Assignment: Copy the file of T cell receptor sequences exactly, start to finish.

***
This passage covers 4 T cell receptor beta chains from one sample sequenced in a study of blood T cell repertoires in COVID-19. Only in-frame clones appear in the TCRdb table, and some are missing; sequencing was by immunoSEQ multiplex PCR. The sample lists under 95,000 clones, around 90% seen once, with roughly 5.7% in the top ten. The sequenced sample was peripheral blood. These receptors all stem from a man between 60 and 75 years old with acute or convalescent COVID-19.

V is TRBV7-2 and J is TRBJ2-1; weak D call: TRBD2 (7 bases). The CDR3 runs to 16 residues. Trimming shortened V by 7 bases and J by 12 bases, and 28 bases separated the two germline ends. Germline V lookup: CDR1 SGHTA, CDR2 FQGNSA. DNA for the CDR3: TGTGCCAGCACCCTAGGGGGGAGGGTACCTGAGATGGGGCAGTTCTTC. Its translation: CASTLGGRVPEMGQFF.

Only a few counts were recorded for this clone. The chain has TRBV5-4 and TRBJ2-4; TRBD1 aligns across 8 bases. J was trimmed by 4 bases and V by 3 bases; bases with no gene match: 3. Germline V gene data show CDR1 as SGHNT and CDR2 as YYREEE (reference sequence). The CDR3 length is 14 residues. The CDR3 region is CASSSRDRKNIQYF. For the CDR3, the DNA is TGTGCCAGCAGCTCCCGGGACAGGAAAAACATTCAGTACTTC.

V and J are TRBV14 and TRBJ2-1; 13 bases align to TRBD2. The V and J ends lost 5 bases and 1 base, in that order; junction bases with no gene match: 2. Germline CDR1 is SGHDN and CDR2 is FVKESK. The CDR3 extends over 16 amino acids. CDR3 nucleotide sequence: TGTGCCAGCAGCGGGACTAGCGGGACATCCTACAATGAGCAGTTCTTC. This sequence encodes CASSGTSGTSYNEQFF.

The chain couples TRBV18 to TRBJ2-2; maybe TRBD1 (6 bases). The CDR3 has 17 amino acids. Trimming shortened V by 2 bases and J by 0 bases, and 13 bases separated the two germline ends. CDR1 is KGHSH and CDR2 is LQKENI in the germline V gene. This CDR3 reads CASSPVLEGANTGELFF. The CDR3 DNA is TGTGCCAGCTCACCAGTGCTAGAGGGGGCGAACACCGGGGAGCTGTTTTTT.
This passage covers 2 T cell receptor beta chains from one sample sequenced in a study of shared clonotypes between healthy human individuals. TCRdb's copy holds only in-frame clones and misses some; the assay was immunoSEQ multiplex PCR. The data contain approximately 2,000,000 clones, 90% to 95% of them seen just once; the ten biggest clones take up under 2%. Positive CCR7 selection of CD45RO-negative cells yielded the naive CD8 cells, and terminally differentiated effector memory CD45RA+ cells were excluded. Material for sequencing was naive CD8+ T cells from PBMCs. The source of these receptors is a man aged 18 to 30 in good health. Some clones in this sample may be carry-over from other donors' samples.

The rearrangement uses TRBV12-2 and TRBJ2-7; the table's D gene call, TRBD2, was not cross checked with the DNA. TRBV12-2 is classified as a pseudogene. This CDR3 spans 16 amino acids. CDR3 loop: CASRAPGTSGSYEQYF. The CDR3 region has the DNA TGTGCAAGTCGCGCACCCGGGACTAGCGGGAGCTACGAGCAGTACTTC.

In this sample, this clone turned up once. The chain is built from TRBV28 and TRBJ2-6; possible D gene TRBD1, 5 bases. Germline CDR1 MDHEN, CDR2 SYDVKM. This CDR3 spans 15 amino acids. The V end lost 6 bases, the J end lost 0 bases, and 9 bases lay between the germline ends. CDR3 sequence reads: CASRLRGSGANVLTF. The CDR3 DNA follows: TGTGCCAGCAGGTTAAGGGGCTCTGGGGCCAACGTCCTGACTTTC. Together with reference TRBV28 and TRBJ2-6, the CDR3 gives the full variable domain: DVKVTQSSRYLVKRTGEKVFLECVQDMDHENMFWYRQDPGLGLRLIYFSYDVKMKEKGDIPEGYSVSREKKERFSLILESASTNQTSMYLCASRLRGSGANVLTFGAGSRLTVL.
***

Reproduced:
This passage covers 4 T cell receptor beta chains from one sample sequenced in a study of blood T cell repertoires in COVID-19. Only in-frame clones appear in the TCRdb table, and some are missing; sequencing was by immunoSEQ multiplex PCR. The sample lists under 95,000 clones, around 90% seen once, with roughly 5.7% in the top ten. The sequenced sample was peripheral blood. These receptors all stem from a man between 60 and 75 years old with acute or convalescent COVID-19.

V is TRBV7-2 and J is TRBJ2-1; weak D call: TRBD2 (7 bases). The CDR3 runs to 16 residues. Trimming shortened V by 7 bases and J by 12 bases, and 28 bases separated the two germline ends. Germline V lookup: CDR1 SGHTA, CDR2 FQGNSA. DNA for the CDR3: TGTGCCAGCACCCTAGGGGGGAGGGTACCTGAGATGGGGCAGTTCTTC. Its translation: CASTLGGRVPEMGQFF.

Only a few counts were recorded for this clone. The chain has TRBV5-4 and TRBJ2-4; TRBD1 aligns across 8 bases. J was trimmed by 4 bases and V by 3 bases; bases with no gene match: 3. Germline V gene data show CDR1 as SGHNT and CDR2 as YYREEE (reference sequence). The CDR3 length is 14 residues. The CDR3 region is CASSSRDRKNIQYF. For the CDR3, the DNA is TGTGCCAGCAGCTCCCGGGACAGGAAAAACATTCAGTACTTC.

V and J are TRBV14 and TRBJ2-1; 13 bases align to TRBD2. The V and J ends lost 5 bases and 1 base, in that order; junction bases with no gene match: 2. Germline CDR1 is SGHDN and CDR2 is FVKESK. The CDR3 extends over 16 amino acids. CDR3 nucleotide sequence: TGTGCCAGCAGCGGGACTAGCGGGACATCCTACAATGAGCAGTTCTTC. This sequence encodes CASSGTSGTSYNEQFF.

The chain couples TRBV18 to TRBJ2-2; maybe TRBD1 (6 bases). The CDR3 has 17 amino acids. Trimming shortened V by 2 bases and J by 0 bases, and 13 bases separated the two germline ends. CDR1 is KGHSH and CDR2 is LQKENI in the germline V gene. This CDR3 reads CASSPVLEGANTGELFF. The CDR3 DNA is TGTGCCAGCTCACCAGTGCTAGAGGGGGCGAACACCGGGGAGCTGTTTTTT.
This passage covers 2 T cell receptor beta chains from one sample sequenced in a study of shared clonotypes between healthy human individuals. TCRdb's copy holds only in-frame clones and misses some; the assay was immunoSEQ multiplex PCR. The data contain approximately 2,000,000 clones, 90% to 95% of them seen just once; the ten biggest clones take up under 2%. Positive CCR7 selection of CD45RO-negative cells yielded the naive CD8 cells, and terminally differentiated effector memory CD45RA+ cells were excluded. Material for sequencing was naive CD8+ T cells from PBMCs. The source of these receptors is a man aged 18 to 30 in good health. Some clones in this sample may be carry-over from other donors' samples.

The rearrangement uses TRBV12-2 and TRBJ2-7; the table's D gene call, TRBD2, was not cross checked with the DNA. TRBV12-2 is classified as a pseudogene. This CDR3 spans 16 amino acids. CDR3 loop: CASRAPGTSGSYEQYF. The CDR3 region has the DNA TGTGCAAGTCGCGCACCCGGGACTAGCGGGAGCTACGAGCAGTACTTC.

In this sample, this clone turned up once. The chain is built from TRBV28 and TRBJ2-6; possible D gene TRBD1, 5 bases. Germline CDR1 MDHEN, CDR2 SYDVKM. This CDR3 spans 15 amino acids. The V end lost 6 bases, the J end lost 0 bases, and 9 bases lay between the germline ends. CDR3 sequence reads: CASRLRGSGANVLTF. The CDR3 DNA follows: TGTGCCAGCAGGTTAAGGGGCTCTGGGGCCAACGTCCTGACTTTC. Together with reference TRBV28 and TRBJ2-6, the CDR3 gives the full variable domain: DVKVTQSSRYLVKRTGEKVFLECVQDMDHENMFWYRQDPGLGLRLIYFSYDVKMKEKGDIPEGYSVSREKKERFSLILESASTNQTSMYLCASRLRGSGANVLTFGAGSRLTVL.